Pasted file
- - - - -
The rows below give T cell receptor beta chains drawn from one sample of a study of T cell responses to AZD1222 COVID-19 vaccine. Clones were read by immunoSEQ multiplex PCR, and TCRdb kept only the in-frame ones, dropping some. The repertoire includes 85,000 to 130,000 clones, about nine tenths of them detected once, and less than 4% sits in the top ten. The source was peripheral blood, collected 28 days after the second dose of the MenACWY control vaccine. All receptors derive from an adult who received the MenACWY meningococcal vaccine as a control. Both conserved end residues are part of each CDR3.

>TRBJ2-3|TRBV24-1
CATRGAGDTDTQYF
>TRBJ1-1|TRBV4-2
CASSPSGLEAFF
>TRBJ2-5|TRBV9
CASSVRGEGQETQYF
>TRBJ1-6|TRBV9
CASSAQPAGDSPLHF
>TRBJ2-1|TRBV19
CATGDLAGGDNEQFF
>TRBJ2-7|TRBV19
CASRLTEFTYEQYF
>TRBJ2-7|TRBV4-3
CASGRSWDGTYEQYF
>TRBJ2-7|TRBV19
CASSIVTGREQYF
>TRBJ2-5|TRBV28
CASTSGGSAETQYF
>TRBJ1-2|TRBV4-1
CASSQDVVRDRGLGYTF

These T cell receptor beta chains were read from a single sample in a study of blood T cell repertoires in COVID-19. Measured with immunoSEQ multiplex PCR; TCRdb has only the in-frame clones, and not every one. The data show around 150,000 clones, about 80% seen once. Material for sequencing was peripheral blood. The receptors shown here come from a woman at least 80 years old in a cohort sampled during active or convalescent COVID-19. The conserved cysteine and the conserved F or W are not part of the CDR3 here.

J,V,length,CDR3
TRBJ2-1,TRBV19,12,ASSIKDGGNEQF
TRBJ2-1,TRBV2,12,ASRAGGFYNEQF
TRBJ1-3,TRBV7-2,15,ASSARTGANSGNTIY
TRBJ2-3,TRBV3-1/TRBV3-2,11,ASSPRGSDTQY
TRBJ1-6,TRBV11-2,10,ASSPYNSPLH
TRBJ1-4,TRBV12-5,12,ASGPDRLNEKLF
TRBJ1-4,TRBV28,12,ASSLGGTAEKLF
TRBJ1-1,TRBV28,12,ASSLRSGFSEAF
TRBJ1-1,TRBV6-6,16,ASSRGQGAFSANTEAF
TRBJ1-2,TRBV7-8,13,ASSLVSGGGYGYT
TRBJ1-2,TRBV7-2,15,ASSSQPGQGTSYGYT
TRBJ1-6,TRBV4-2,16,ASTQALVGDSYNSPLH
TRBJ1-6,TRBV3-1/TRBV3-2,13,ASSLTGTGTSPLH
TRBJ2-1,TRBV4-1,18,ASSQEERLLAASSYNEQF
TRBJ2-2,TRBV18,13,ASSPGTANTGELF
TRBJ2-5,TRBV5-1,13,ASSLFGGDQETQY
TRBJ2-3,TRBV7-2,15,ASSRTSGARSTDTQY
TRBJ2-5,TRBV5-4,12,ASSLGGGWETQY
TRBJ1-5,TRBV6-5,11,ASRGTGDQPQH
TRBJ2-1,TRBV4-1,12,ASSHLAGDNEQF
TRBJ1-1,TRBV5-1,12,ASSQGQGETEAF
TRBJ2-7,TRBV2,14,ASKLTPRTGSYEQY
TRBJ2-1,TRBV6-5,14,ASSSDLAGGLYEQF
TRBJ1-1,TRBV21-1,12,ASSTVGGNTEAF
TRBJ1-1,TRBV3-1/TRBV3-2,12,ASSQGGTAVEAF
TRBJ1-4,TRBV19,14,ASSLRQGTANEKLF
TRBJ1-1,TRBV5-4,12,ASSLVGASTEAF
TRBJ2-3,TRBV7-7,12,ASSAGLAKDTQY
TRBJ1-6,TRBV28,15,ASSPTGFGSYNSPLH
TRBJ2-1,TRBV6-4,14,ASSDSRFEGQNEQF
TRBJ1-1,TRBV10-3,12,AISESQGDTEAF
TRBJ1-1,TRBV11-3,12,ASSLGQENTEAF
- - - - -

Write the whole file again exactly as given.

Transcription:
The rows below give T cell receptor beta chains drawn from one sample of a study of T cell responses to AZD1222 COVID-19 vaccine. Clones were read by immunoSEQ multiplex PCR, and TCRdb kept only the in-frame ones, dropping some. The repertoire includes 85,000 to 130,000 clones, about nine tenths of them detected once, and less than 4% sits in the top ten. The source was peripheral blood, collected 28 days after the second dose of the MenACWY control vaccine. All receptors derive from an adult who received the MenACWY meningococcal vaccine as a control. Both conserved end residues are part of each CDR3.

>TRBJ2-3|TRBV24-1
CATRGAGDTDTQYF
>TRBJ1-1|TRBV4-2
CASSPSGLEAFF
>TRBJ2-5|TRBV9
CASSVRGEGQETQYF
>TRBJ1-6|TRBV9
CASSAQPAGDSPLHF
>TRBJ2-1|TRBV19
CATGDLAGGDNEQFF
>TRBJ2-7|TRBV19
CASRLTEFTYEQYF
>TRBJ2-7|TRBV4-3
CASGRSWDGTYEQYF
>TRBJ2-7|TRBV19
CASSIVTGREQYF
>TRBJ2-5|TRBV28
CASTSGGSAETQYF
>TRBJ1-2|TRBV4-1
CASSQDVVRDRGLGYTF

These T cell receptor beta chains were read from a single sample in a study of blood T cell repertoires in COVID-19. Measured with immunoSEQ multiplex PCR; TCRdb has only the in-frame clones, and not every one. The data show around 150,000 clones, about 80% seen once. Material for sequencing was peripheral blood. The receptors shown here come from a woman at least 80 years old in a cohort sampled during active or convalescent COVID-19. The conserved cysteine and the conserved F or W are not part of the CDR3 here.

J,V,length,CDR3
TRBJ2-1,TRBV19,12,ASSIKDGGNEQF
TRBJ2-1,TRBV2,12,ASRAGGFYNEQF
TRBJ1-3,TRBV7-2,15,ASSARTGANSGNTIY
TRBJ2-3,TRBV3-1/TRBV3-2,11,ASSPRGSDTQY
TRBJ1-6,TRBV11-2,10,ASSPYNSPLH
TRBJ1-4,TRBV12-5,12,ASGPDRLNEKLF
TRBJ1-4,TRBV28,12,ASSLGGTAEKLF
TRBJ1-1,TRBV28,12,ASSLRSGFSEAF
TRBJ1-1,TRBV6-6,16,ASSRGQGAFSANTEAF
TRBJ1-2,TRBV7-8,13,ASSLVSGGGYGYT
TRBJ1-2,TRBV7-2,15,ASSSQPGQGTSYGYT
TRBJ1-6,TRBV4-2,16,ASTQALVGDSYNSPLH
TRBJ1-6,TRBV3-1/TRBV3-2,13,ASSLTGTGTSPLH
TRBJ2-1,TRBV4-1,18,ASSQEERLLAASSYNEQF
TRBJ2-2,TRBV18,13,ASSPGTANTGELF
TRBJ2-5,TRBV5-1,13,ASSLFGGDQETQY
TRBJ2-3,TRBV7-2,15,ASSRTSGARSTDTQY
TRBJ2-5,TRBV5-4,12,ASSLGGGWETQY
TRBJ1-5,TRBV6-5,11,ASRGTGDQPQH
TRBJ2-1,TRBV4-1,12,ASSHLAGDNEQF
TRBJ1-1,TRBV5-1,12,ASSQGQGETEAF
TRBJ2-7,TRBV2,14,ASKLTPRTGSYEQY
TRBJ2-1,TRBV6-5,14,ASSSDLAGGLYEQF
TRBJ1-1,TRBV21-1,12,ASSTVGGNTEAF
TRBJ1-1,TRBV3-1/TRBV3-2,12,ASSQGGTAVEAF
TRBJ1-4,TRBV19,14,ASSLRQGTANEKLF
TRBJ1-1,TRBV5-4,12,ASSLVGASTEAF
TRBJ2-3,TRBV7-7,12,ASSAGLAKDTQY
TRBJ1-6,TRBV28,15,ASSPTGFGSYNSPLH
TRBJ2-1,TRBV6-4,14,ASSDSRFEGQNEQF
TRBJ1-1,TRBV10-3,12,AISESQGDTEAF
TRBJ1-1,TRBV11-3,12,ASSLGQENTEAF